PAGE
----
“Where there exists sufficient and adequate mechanisms to deal with a specific issue or dispute by other designated constitutional organs, the jurisdiction of the court should not be invoked until such mechanisms have been exhausted. In this regard, we refer to the decision In Re Francis GitauParsimei & others v. National Alliance Party and othersNairobi Petition No. 356 of 2012 (unreported) in which the court emphasised the principle that:
“Where the Constitution and or a statute establishes a dispute resolution procedure, then that procedure must be used.”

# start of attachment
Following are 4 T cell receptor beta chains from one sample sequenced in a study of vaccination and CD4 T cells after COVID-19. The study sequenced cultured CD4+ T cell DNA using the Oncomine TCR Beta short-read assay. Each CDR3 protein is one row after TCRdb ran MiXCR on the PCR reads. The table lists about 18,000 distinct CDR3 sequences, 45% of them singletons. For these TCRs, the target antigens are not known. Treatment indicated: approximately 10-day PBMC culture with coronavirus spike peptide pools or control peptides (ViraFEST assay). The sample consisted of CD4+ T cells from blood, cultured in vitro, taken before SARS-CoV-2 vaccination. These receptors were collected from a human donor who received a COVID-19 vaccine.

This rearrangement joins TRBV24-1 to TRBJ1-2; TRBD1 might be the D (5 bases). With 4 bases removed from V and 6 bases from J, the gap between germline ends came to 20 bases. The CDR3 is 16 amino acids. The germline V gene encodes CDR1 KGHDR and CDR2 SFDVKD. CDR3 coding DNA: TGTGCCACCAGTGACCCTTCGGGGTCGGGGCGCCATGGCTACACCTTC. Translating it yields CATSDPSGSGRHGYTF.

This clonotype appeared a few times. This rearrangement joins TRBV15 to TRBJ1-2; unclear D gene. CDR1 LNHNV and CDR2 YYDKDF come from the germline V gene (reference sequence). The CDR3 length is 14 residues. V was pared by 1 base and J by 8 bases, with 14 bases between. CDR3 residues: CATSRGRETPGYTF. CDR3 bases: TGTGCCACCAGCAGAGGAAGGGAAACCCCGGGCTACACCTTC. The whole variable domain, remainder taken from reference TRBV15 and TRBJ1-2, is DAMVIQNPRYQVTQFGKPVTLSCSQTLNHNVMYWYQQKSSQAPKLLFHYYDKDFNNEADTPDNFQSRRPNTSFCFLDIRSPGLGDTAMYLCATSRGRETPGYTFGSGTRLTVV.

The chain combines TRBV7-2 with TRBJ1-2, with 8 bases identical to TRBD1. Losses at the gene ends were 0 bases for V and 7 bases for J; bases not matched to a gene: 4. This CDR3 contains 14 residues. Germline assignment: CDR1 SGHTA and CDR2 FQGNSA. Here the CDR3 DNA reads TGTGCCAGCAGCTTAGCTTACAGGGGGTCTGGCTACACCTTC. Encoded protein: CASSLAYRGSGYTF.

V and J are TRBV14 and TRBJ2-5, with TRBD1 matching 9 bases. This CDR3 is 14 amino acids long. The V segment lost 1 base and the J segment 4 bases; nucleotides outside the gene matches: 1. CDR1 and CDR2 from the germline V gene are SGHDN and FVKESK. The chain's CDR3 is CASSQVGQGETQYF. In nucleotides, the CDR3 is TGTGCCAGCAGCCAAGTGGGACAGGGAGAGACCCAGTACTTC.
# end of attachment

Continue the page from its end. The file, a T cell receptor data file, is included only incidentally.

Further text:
33. On that continuum then, there are key milestones for redress. See Narok Council Vs Transmara County Council  1 E.A. 161, The Speaker of the National Assembly Vs James Njenga Karume, Court of Appeal, Civil Application 92 of 1992 (unreported), Kipkalya Kones Vs Republic & another ex parte Kimani wa Nyoike & 4 others  e KLR, Wanyoike Vs Electoral Commission of Kenya (No 2)  2 KLR (E.P) 43. The petitioner tacitly concedes that it never sought such remedies at any of those steps manned by independent constitutional bodies, or that those bodies failed to give it redress. The 1st respondent did not hide his criminal past or conviction to IEBC. I have seen the document at page 12 of the 2nd respondent’s response to the petition. It comprises a statement pursuant to section 9 (1) and (m) of the first schedule (self declaration form). It is made to IEBC. The 1st respondent in that statement declares that on 14th January 2004 he was convicted in the criminal case and fined. The Commission on Administrative Justice recommended to IEBC not to nominate him. The 2nd respondent’s case is that it was the role of the Ethics and Anti-corruption Commission to enforce chapter six of the Constitution. There is back-peddling and buck-passing. The IEBC should be the last to feign ignorance of the question of qualification of the 1st respondent.